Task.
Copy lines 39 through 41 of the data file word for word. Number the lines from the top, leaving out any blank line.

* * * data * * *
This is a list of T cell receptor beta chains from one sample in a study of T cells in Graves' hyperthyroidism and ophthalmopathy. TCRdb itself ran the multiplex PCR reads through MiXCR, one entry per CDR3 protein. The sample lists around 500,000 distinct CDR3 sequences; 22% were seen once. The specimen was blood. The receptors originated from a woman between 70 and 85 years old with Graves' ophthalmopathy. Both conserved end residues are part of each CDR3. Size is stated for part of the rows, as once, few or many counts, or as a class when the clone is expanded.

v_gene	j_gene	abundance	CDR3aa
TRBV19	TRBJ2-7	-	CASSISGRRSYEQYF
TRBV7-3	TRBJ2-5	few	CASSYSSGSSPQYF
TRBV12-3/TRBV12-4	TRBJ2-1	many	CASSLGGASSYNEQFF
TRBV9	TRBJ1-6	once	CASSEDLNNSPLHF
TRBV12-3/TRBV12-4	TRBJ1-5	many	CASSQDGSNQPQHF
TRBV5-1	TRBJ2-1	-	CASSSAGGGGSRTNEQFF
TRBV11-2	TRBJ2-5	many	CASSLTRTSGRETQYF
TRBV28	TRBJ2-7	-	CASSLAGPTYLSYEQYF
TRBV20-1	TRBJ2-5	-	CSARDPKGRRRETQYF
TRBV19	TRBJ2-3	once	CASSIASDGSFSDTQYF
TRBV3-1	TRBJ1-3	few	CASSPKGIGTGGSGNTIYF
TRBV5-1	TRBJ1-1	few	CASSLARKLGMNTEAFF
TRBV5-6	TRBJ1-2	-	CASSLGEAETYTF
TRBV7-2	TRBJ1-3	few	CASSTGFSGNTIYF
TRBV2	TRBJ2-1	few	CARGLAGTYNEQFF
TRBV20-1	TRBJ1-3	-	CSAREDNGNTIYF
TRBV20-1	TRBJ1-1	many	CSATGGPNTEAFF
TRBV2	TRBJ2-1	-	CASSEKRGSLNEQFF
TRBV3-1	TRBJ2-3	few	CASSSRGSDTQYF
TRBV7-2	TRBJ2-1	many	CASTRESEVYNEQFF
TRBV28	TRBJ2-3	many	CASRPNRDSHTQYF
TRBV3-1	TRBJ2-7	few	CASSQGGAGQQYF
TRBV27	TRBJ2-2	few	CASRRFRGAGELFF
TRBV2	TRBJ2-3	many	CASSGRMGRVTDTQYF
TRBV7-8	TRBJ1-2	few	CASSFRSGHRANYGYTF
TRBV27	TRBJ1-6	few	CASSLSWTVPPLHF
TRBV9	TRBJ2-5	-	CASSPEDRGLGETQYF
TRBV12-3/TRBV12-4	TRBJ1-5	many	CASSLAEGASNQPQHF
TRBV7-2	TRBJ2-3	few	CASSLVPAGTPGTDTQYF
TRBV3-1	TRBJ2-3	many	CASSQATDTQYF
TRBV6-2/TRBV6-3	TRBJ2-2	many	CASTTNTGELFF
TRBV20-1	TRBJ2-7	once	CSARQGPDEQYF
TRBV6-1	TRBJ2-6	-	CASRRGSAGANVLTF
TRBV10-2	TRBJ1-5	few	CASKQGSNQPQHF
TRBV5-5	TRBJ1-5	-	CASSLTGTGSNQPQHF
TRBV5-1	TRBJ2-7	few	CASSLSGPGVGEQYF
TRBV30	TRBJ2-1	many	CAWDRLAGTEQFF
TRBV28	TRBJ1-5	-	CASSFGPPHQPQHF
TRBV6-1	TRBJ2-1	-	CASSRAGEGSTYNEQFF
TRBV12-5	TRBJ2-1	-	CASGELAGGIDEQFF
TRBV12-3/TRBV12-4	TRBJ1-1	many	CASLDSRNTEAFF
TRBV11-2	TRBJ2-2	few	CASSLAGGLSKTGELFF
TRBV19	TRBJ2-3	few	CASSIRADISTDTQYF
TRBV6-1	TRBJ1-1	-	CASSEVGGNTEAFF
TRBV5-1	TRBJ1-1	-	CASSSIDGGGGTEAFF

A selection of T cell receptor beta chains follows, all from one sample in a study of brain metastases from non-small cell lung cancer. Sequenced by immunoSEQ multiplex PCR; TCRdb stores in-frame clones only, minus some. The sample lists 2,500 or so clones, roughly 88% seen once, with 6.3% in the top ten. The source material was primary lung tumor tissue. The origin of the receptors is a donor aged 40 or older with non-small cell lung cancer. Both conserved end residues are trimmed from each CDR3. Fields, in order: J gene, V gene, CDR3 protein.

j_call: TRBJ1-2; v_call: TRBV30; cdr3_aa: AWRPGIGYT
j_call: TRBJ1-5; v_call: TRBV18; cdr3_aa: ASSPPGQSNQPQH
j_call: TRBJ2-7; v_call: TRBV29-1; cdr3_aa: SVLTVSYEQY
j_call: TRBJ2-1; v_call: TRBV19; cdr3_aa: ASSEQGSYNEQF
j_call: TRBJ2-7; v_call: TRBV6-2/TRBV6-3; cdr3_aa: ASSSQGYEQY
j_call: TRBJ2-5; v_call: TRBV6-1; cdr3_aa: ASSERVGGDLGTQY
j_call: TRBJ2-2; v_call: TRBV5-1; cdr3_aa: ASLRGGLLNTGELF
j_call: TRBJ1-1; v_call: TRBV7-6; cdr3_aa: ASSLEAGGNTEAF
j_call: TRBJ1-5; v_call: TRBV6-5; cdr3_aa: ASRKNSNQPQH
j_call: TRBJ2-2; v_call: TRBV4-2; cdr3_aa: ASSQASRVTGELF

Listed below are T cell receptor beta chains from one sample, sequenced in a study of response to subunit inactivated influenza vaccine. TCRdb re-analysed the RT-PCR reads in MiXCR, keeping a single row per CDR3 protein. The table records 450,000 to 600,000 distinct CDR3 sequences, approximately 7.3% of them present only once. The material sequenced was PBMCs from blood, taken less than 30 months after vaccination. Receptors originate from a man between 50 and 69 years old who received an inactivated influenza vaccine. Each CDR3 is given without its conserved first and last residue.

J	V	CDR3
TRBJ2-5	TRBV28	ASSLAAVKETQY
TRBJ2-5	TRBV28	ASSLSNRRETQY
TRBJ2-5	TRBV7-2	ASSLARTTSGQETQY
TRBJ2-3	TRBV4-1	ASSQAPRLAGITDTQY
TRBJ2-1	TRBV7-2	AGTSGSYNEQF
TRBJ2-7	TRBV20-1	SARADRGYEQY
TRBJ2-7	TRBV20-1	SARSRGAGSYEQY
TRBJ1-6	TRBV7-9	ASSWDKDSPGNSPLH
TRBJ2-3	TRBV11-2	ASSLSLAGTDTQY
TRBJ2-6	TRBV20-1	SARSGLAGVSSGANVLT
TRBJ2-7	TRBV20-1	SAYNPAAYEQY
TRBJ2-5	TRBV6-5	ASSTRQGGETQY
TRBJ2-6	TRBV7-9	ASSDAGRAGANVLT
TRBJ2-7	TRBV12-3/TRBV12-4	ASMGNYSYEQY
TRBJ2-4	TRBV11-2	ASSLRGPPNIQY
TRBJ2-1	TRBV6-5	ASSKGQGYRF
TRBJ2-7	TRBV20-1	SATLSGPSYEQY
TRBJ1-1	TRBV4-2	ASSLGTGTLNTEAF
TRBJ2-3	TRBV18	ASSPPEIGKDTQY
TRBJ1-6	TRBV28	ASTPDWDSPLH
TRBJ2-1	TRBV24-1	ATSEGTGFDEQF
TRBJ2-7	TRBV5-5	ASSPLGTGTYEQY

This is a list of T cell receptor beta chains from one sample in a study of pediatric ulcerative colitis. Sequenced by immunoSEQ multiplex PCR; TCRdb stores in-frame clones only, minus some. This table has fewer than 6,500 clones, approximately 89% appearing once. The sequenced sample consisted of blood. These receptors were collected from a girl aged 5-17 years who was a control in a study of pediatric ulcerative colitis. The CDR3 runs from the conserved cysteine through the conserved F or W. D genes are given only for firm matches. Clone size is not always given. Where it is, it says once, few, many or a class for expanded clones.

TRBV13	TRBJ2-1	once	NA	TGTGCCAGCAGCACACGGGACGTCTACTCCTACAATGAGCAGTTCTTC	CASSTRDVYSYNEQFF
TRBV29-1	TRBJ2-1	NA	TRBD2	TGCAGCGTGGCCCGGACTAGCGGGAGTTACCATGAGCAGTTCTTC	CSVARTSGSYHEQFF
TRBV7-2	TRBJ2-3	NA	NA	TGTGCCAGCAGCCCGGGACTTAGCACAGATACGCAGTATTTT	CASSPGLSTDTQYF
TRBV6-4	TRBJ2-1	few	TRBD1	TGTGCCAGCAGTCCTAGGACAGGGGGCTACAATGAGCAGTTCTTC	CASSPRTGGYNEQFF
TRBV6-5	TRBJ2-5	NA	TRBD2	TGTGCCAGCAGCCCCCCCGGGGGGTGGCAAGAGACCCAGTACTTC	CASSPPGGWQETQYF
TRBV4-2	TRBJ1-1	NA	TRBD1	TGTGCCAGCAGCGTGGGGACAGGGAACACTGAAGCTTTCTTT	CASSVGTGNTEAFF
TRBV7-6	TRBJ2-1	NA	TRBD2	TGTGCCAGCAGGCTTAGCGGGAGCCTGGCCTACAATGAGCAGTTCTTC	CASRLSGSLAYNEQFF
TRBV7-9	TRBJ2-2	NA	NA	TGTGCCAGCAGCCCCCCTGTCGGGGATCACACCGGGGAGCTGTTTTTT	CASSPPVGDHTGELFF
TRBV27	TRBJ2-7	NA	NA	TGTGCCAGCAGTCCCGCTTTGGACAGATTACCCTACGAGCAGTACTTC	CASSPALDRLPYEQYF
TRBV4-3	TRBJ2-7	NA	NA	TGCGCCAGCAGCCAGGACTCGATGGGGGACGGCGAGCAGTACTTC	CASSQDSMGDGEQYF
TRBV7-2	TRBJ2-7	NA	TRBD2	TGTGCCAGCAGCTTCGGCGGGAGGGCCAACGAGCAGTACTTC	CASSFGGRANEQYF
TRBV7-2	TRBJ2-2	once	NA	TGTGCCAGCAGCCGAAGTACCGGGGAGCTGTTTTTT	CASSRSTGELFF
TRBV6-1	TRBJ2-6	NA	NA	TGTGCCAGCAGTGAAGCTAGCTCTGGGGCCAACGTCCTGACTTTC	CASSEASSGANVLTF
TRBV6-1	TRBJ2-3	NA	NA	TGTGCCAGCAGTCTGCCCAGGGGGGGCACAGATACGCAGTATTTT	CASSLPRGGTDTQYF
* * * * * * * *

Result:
TRBV30	TRBJ2-1	many	CAWDRLAGTEQFF
TRBV28	TRBJ1-5	-	CASSFGPPHQPQHF
TRBV6-1	TRBJ2-1	-	CASSRAGEGSTYNEQFF